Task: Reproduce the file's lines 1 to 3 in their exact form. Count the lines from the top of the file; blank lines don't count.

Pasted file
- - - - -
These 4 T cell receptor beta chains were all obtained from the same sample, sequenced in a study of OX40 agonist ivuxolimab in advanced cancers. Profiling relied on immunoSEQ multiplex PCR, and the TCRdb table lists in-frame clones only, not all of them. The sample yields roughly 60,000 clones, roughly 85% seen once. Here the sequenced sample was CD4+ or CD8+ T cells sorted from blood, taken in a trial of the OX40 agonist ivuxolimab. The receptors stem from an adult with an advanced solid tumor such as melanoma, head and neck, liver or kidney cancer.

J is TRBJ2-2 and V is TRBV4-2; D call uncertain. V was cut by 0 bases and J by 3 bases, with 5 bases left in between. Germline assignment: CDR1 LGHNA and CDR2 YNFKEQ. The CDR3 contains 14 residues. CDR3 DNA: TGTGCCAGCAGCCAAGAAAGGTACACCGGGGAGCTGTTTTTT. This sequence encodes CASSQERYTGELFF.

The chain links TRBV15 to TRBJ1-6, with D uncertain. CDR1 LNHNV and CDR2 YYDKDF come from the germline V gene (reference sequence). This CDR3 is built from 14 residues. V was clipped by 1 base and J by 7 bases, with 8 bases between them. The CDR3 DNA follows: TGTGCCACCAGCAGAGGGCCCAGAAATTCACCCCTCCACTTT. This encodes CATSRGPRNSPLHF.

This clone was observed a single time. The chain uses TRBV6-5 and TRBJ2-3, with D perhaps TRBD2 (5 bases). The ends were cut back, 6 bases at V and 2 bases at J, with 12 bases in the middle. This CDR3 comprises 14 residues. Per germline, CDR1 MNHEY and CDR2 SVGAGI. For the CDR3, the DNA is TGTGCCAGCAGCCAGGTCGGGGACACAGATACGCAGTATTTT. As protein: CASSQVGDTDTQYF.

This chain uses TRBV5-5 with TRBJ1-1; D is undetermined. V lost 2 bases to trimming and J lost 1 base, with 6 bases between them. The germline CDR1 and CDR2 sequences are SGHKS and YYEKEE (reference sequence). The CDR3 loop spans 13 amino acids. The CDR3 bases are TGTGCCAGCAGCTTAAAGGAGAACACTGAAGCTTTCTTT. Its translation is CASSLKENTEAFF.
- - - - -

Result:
These 4 T cell receptor beta chains were all obtained from the same sample, sequenced in a study of OX40 agonist ivuxolimab in advanced cancers. Profiling relied on immunoSEQ multiplex PCR, and the TCRdb table lists in-frame clones only, not all of them. The sample yields roughly 60,000 clones, roughly 85% seen once. Here the sequenced sample was CD4+ or CD8+ T cells sorted from blood, taken in a trial of the OX40 agonist ivuxolimab. The receptors stem from an adult with an advanced solid tumor such as melanoma, head and neck, liver or kidney cancer.

J is TRBJ2-2 and V is TRBV4-2; D call uncertain. V was cut by 0 bases and J by 3 bases, with 5 bases left in between. Germline assignment: CDR1 LGHNA and CDR2 YNFKEQ. The CDR3 contains 14 residues. CDR3 DNA: TGTGCCAGCAGCCAAGAAAGGTACACCGGGGAGCTGTTTTTT. This sequence encodes CASSQERYTGELFF.

The chain links TRBV15 to TRBJ1-6, with D uncertain. CDR1 LNHNV and CDR2 YYDKDF come from the germline V gene (reference sequence). This CDR3 is built from 14 residues. V was clipped by 1 base and J by 7 bases, with 8 bases between them. The CDR3 DNA follows: TGTGCCACCAGCAGAGGGCCCAGAAATTCACCCCTCCACTTT. This encodes CATSRGPRNSPLHF.